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The effects of an eccentric-type exercise versus a concentric-type exercise in the management of chronic patellar tendonitis Cannell, Lynda Jane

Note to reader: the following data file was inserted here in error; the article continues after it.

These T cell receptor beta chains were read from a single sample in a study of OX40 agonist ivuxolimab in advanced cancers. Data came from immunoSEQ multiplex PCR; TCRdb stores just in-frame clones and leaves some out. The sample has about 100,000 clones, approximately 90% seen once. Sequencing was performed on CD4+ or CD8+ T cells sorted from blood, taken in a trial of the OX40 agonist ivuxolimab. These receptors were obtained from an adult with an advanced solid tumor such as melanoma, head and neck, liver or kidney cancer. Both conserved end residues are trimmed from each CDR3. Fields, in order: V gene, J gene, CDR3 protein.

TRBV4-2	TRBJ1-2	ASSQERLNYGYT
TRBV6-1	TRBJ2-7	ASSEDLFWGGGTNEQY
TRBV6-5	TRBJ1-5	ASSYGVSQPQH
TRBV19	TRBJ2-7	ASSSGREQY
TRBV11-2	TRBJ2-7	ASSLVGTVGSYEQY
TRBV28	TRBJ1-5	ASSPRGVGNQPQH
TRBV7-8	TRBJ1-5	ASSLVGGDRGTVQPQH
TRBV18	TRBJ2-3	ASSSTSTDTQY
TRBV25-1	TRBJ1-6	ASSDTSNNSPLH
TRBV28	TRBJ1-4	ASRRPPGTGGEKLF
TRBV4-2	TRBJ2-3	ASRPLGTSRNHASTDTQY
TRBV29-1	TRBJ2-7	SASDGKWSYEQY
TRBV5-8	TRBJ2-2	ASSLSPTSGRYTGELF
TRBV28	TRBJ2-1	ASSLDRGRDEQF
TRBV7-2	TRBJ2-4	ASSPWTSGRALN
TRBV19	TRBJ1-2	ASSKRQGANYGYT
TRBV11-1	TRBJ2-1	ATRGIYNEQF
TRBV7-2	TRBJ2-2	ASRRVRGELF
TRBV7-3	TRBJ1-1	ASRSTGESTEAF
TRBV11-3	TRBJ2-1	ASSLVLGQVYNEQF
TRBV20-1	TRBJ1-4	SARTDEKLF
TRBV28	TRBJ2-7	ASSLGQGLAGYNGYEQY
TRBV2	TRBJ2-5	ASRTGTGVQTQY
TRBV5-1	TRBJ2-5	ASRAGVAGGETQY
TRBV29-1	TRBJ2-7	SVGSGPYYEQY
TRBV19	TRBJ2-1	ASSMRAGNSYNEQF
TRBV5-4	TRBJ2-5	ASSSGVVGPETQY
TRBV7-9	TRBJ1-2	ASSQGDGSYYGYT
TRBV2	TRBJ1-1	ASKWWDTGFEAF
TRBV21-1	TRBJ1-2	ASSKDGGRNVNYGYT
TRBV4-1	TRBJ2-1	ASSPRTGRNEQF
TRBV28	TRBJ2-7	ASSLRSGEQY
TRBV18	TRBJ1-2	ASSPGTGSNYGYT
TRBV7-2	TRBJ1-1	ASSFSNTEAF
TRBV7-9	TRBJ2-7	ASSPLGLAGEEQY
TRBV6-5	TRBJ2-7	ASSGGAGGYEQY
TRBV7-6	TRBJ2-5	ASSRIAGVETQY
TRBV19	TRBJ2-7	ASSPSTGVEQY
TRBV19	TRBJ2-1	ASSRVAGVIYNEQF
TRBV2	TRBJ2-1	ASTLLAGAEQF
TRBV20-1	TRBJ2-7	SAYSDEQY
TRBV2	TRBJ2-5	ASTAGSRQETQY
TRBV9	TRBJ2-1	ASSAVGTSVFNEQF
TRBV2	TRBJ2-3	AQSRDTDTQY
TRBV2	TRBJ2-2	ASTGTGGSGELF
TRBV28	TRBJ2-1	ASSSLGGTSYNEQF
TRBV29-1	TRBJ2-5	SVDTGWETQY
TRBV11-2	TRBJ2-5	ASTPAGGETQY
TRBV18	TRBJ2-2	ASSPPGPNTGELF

The main purpose of this study was to determine which method of tendon rehabilitation - the "eccentric squat" exercise or the universal gym "leg extension/leg curl" exercise produces a more significant result in terms of recovery in the treatment of chronic patellar tendonitis. A second objective was to determine if a relationship existed between patients who presented with patellar tendonitis and certain biomechanical malalignments and/or muscle imbalances that those patients might have possessed. Nineteen patients with chronic patellar tendonitis were studied. They were selected on the basis that they had a history of athletic participation, wore no orthotics and had had the symptoms of patellar tendonitis greater than four weeks. Subjects were randomly placed in either of two groups: training using the "eccentric squat" exercise or training using the "leg extension/ leg curl" exercise. Subjects were clinically and biomechanically examined by a physician and placed on the twelve week exercise program. They were examined and tested at 0, 6 and 12 weeks. Testing included the following variables: thigh circumference measured 4.4 and 10 centimeters above the medial knee joint line, quadricep and hamstring moment of force as measured on the Cybex at 30 degrees per second and a subjective evaluation of pain rated on a scale from 1 to 10. There was no significant difference between the groups in either quadricep or hamstring moment of force, however hamstring moment of force significantly increased in both groups. There was a significant difference in pain ratings between the groups averaged over the three testing sessions (p <0.01). The group training with the "eccentric squat" exercise decreased in pain more than the group performing the "leg extension/leg curl" exercise. Also, the "eccentric squat" group produced twice as many "pain free" subjects at the end of the program than the other group. With the retrospective clinical data on the 129 patellar tendonitis patients seen at the B.C. Sports Medicine Clinic over a three year period, it appears that the average structural malalignment of the patellar tendonitis patient is no different from the average biomechanical problems any athlete may present with who has any number of difference overuse problems. It appears indicated to recommend the use of the "eccentric squat" exercise as an approach towards the conservative management of chronic patellar tendonitis.

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